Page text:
Bad ABS Sensor Symptoms


Modern cars are equipped with all manner of sensors, which help the various control modules in the car make adjustments to help the car drive better. However, if one of these sensors fails, it can have a chain effect and end up affecting several other components of your car.

The ABS (anti-lock braking system) sensor is one such sensor. If one of the ABS sensors in your car goes bad, you’re most likely going to notice it when you’re braking; in particular, you’ll find that your brakes are less effective on slippery surfaces, and it’s likely that your car will lose traction on such surfaces as well.

Today, we’ll be going over the purpose of the ABS sensor and how it works. We’ll also be describing the symptoms of a bad ABS sensor in detail, and we’ll show you how you can replace a bad ABS sensor yourself if you wish.

What Is an ABS Sensor, and What Does It Do?

The ABS sensors in your car work in conjunction with the ABS module to help keep your car stable during braking. In most ABS, there are four sensors, one for each wheel. Since these sensors work by measuring wheel speed, they’re also often referred to as wheel speed sensors.

These sensors work by using a toothed metal ring and a magnet. The toothed ring is attached to the spinning wheel, and as it rotates the teeth repeatedly come into contact with the magnet, which generates an electrical signal. By calculating the frequency at which the ABS module receives these signals, it can determine how fast each wheel is turning.

If you initiate braking and the ABS module senses that the wheels are turning at significantly different speeds, the system will rapidly “pump” the brakes until the wheels are turning at the same speed again. By allowing the wheels to continue rotating ever so slightly while braking on a slippery surface, this stops the wheels from locking up and prevents skidding.

The ABS sensors in your car are also used by your car’s traction control system. Traction control works in much the same way as the ABS, but is used in different circumstances. Specifically, the traction control system activates when you’re accelerating on a slippery surface, as opposed to braking.

If the traction control system detects that your wheels are spinning at different speeds, it will brake individual wheels until everything is spinning at the same speed. Some traction control systems can also stop engine power from reaching a certain wheel if they detect slippage.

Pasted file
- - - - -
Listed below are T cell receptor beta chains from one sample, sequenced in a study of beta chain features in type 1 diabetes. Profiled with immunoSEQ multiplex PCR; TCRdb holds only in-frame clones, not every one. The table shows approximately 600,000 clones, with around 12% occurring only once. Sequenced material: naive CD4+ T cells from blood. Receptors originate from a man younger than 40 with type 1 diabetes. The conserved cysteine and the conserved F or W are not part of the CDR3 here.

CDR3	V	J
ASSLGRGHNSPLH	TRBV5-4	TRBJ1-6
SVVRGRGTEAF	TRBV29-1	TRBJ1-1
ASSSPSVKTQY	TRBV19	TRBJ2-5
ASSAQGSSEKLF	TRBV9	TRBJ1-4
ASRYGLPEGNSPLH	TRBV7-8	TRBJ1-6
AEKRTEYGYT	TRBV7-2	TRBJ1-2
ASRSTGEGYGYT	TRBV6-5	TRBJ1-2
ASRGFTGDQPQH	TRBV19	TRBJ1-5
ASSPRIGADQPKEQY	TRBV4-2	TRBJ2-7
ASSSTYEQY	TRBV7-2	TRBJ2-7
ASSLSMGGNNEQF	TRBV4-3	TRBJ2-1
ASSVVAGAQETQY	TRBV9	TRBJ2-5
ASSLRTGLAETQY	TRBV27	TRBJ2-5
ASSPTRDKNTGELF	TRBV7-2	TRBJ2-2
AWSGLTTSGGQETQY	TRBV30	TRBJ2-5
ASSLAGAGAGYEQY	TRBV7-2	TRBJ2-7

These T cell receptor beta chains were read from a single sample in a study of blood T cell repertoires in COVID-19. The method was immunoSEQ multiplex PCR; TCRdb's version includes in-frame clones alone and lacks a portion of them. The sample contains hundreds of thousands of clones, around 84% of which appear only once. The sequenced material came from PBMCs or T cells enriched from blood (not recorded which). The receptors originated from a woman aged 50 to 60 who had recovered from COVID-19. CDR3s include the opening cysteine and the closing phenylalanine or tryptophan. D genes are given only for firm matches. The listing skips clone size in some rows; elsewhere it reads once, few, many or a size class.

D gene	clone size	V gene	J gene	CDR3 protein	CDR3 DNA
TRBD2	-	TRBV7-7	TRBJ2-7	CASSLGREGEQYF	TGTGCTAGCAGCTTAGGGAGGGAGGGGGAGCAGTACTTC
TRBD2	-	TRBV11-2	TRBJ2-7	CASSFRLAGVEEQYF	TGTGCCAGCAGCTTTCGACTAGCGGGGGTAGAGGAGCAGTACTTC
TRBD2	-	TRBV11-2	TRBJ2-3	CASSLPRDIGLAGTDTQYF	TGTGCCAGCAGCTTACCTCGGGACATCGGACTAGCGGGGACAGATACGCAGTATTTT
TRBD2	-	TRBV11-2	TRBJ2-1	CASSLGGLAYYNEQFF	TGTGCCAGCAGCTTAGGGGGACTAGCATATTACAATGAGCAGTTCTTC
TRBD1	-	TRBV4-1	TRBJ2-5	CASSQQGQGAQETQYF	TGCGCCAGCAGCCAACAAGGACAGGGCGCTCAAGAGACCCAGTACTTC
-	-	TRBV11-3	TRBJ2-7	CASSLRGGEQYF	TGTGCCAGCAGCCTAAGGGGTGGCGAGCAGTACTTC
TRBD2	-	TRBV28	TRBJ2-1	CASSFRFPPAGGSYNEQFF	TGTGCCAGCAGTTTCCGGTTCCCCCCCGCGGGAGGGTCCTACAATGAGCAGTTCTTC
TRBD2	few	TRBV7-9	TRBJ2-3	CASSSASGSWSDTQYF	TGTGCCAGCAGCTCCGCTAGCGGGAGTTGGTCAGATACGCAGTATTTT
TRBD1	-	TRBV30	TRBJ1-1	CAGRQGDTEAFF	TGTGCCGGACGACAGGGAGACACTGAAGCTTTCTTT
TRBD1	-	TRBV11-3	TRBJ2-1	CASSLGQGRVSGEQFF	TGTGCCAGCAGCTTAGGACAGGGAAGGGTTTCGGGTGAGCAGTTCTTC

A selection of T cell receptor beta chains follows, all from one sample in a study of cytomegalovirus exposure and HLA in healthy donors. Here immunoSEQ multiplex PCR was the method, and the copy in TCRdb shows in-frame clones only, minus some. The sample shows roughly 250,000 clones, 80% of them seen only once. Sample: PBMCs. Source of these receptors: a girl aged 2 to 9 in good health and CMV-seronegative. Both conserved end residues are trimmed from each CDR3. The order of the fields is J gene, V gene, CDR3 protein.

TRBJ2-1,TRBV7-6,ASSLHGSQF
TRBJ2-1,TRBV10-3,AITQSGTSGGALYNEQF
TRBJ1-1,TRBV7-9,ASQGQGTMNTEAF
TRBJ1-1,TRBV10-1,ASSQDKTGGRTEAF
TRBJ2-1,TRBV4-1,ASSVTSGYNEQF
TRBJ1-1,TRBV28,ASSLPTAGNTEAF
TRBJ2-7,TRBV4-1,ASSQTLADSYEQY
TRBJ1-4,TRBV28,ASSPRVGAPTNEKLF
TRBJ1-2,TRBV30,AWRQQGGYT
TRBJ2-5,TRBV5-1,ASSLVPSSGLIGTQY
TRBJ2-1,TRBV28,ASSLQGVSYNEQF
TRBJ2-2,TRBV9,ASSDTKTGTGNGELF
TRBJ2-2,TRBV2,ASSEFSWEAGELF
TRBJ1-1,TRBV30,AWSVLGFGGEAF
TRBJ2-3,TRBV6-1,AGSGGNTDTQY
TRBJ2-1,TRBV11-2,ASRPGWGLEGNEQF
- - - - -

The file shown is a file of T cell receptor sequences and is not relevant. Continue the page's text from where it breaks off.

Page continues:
What Are the Symptoms of a Bad ABS Sensor?

Unlike some other issues you might have with your car, it can be pretty easy to diagnose a problem with an ABS sensor. Since the input from the ABS sensors only really matters in specific driving situations, you should be able to determine if there’s an issue with your car’s ABS based on how it behaves in certain situations.

Here’s what to look out for if you think that one of your ABS sensors might be acting up:

ABS Warning Light Is On

This is by far the most obvious sign that something is wrong with your ABS. If the ABS light comes on, it indicates that there’s either a problem with one of the sensors, or the ABS module itself.

The ABS warning light is pretty hard to miss; in most cases, this light is just the letters “ABS” displayed in your gauge cluster. Sometimes, the letters may be surrounded by a circle as well, but in either case the ABS light is one of the more straightforward warning lights you have in your vehicle.

Bear in mind, however, that the ABS might not necessarily activate if one of the sensors stops working, depending on what exactly has gone wrong. That’s why it pays to be aware of the other symptoms you might experience from a failed ABS sensor.

Brakes Are Less Effective

As we’ve mentioned, the ABS is designed to activate if it detects skidding as a result of hard braking or braking on a slippery surface. If the ABS fails to activate in these situations, however, then you’ll find braking safely to be much more of a challenge. 

When braking on a slippery surface, you’ll know the ABS is active if you feel the brake pedal pulsing or vibrating beneath your foot. This is because when the ABS pumps the brakes, it sends feedback through the brake pedal.